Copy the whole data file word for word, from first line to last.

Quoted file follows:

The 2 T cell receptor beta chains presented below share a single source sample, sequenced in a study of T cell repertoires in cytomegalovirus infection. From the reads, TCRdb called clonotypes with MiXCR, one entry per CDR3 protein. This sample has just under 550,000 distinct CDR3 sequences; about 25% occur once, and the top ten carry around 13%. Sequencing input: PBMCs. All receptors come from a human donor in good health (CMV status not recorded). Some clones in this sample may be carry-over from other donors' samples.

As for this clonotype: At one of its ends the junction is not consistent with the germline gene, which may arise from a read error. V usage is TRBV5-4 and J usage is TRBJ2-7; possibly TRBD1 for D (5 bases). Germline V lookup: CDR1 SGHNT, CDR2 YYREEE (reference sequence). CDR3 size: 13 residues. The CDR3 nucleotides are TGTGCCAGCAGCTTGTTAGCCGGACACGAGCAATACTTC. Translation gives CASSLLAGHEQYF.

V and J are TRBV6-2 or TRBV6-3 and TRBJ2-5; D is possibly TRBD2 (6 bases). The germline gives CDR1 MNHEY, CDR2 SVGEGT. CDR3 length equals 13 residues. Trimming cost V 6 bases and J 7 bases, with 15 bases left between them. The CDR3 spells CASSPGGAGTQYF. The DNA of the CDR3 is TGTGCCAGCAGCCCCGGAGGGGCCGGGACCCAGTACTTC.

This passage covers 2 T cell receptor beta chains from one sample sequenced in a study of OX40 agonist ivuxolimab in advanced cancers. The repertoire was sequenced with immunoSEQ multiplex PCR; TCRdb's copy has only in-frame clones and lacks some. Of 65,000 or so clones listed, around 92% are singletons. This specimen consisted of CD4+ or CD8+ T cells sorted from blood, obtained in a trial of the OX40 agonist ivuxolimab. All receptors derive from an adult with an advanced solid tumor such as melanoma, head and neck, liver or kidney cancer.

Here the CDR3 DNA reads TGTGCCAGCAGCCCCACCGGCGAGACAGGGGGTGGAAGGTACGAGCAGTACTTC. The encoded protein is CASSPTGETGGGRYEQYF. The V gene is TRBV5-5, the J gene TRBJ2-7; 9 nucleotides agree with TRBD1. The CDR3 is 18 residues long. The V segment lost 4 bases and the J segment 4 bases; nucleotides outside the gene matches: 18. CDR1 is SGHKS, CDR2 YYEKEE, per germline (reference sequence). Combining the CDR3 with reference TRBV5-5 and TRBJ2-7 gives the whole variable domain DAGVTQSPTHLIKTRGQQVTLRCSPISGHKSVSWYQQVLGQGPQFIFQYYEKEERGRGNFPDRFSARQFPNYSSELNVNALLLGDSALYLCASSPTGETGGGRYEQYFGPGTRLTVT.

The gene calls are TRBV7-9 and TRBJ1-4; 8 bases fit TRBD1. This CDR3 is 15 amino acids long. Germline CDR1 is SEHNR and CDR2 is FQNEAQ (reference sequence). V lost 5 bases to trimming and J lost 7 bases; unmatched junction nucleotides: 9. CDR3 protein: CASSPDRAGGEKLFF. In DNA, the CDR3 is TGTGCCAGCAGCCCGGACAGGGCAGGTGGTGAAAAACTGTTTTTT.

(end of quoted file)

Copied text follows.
The 2 T cell receptor beta chains presented below share a single source sample, sequenced in a study of T cell repertoires in cytomegalovirus infection. From the reads, TCRdb called clonotypes with MiXCR, one entry per CDR3 protein. This sample has just under 550,000 distinct CDR3 sequences; about 25% occur once, and the top ten carry around 13%. Sequencing input: PBMCs. All receptors come from a human donor in good health (CMV status not recorded). Some clones in this sample may be carry-over from other donors' samples.

As for this clonotype: At one of its ends the junction is not consistent with the germline gene, which may arise from a read error. V usage is TRBV5-4 and J usage is TRBJ2-7; possibly TRBD1 for D (5 bases). Germline V lookup: CDR1 SGHNT, CDR2 YYREEE (reference sequence). CDR3 size: 13 residues. The CDR3 nucleotides are TGTGCCAGCAGCTTGTTAGCCGGACACGAGCAATACTTC. Translation gives CASSLLAGHEQYF.

V and J are TRBV6-2 or TRBV6-3 and TRBJ2-5; D is possibly TRBD2 (6 bases). The germline gives CDR1 MNHEY, CDR2 SVGEGT. CDR3 length equals 13 residues. Trimming cost V 6 bases and J 7 bases, with 15 bases left between them. The CDR3 spells CASSPGGAGTQYF. The DNA of the CDR3 is TGTGCCAGCAGCCCCGGAGGGGCCGGGACCCAGTACTTC.

This passage covers 2 T cell receptor beta chains from one sample sequenced in a study of OX40 agonist ivuxolimab in advanced cancers. The repertoire was sequenced with immunoSEQ multiplex PCR; TCRdb's copy has only in-frame clones and lacks some. Of 65,000 or so clones listed, around 92% are singletons. This specimen consisted of CD4+ or CD8+ T cells sorted from blood, obtained in a trial of the OX40 agonist ivuxolimab. All receptors derive from an adult with an advanced solid tumor such as melanoma, head and neck, liver or kidney cancer.

Here the CDR3 DNA reads TGTGCCAGCAGCCCCACCGGCGAGACAGGGGGTGGAAGGTACGAGCAGTACTTC. The encoded protein is CASSPTGETGGGRYEQYF. The V gene is TRBV5-5, the J gene TRBJ2-7; 9 nucleotides agree with TRBD1. The CDR3 is 18 residues long. The V segment lost 4 bases and the J segment 4 bases; nucleotides outside the gene matches: 18. CDR1 is SGHKS, CDR2 YYEKEE, per germline (reference sequence). Combining the CDR3 with reference TRBV5-5 and TRBJ2-7 gives the whole variable domain DAGVTQSPTHLIKTRGQQVTLRCSPISGHKSVSWYQQVLGQGPQFIFQYYEKEERGRGNFPDRFSARQFPNYSSELNVNALLLGDSALYLCASSPTGETGGGRYEQYFGPGTRLTVT.

The gene calls are TRBV7-9 and TRBJ1-4; 8 bases fit TRBD1. This CDR3 is 15 amino acids long. Germline CDR1 is SEHNR and CDR2 is FQNEAQ (reference sequence). V lost 5 bases to trimming and J lost 7 bases; unmatched junction nucleotides: 9. CDR3 protein: CASSPDRAGGEKLFF. In DNA, the CDR3 is TGTGCCAGCAGCCCGGACAGGGCAGGTGGTGAAAAACTGTTTTTT.